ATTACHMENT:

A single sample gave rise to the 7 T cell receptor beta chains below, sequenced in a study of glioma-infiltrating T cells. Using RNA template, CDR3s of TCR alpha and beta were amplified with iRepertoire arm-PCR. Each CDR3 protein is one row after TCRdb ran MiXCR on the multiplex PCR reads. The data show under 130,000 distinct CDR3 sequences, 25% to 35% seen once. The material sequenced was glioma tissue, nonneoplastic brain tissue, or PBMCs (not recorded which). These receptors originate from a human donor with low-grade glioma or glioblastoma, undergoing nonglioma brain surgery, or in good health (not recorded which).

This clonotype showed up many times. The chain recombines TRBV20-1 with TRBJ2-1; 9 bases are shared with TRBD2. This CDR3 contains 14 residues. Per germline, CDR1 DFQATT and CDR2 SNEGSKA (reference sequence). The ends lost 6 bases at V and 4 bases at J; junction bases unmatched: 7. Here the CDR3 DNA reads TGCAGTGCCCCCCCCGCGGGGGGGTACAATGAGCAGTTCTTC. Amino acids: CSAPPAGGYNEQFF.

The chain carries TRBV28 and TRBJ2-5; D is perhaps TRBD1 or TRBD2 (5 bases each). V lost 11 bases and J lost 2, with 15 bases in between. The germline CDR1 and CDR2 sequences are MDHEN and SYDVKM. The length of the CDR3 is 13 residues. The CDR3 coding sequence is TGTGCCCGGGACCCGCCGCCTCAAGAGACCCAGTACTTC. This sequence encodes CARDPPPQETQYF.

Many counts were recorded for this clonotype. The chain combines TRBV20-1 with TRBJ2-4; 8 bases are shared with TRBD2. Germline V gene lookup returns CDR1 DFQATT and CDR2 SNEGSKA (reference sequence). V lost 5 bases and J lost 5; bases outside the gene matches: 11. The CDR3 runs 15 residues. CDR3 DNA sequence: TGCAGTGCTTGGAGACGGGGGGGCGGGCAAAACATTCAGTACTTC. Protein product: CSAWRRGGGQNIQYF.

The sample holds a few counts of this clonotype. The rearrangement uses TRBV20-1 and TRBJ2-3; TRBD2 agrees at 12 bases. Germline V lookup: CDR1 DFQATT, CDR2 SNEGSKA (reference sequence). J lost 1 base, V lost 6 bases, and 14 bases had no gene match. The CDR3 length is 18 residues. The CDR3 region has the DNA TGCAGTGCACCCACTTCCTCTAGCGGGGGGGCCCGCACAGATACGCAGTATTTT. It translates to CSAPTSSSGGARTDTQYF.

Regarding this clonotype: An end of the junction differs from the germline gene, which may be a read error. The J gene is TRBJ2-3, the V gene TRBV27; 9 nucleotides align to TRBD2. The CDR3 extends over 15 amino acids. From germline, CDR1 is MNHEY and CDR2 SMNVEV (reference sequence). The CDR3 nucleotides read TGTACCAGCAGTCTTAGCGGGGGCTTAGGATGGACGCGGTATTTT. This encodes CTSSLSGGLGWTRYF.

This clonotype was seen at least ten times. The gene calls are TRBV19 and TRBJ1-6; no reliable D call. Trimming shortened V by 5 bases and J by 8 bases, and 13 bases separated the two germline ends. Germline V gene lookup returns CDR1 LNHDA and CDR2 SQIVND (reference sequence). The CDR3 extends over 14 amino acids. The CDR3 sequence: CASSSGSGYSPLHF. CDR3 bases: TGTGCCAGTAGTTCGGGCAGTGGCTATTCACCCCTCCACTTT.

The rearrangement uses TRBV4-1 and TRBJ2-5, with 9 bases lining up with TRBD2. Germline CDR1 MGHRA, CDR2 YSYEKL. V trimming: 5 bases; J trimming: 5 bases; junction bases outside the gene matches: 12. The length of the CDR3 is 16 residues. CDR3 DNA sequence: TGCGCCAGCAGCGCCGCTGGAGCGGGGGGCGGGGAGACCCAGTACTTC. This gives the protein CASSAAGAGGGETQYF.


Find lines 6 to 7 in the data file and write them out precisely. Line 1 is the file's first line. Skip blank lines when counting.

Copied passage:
Regarding this clonotype: An end of the junction differs from the germline gene, which may be a read error. The J gene is TRBJ2-3, the V gene TRBV27; 9 nucleotides align to TRBD2. The CDR3 extends over 15 amino acids. From germline, CDR1 is MNHEY and CDR2 SMNVEV (reference sequence). The CDR3 nucleotides read TGTACCAGCAGTCTTAGCGGGGGCTTAGGATGGACGCGGTATTTT. This encodes CTSSLSGGLGWTRYF.

This clonotype was seen at least ten times. The gene calls are TRBV19 and TRBJ1-6; no reliable D call. Trimming shortened V by 5 bases and J by 8 bases, and 13 bases separated the two germline ends. Germline V gene lookup returns CDR1 LNHDA and CDR2 SQIVND (reference sequence). The CDR3 extends over 14 amino acids. The CDR3 sequence: CASSSGSGYSPLHF. CDR3 bases: TGTGCCAGTAGTTCGGGCAGTGGCTATTCACCCCTCCACTTT.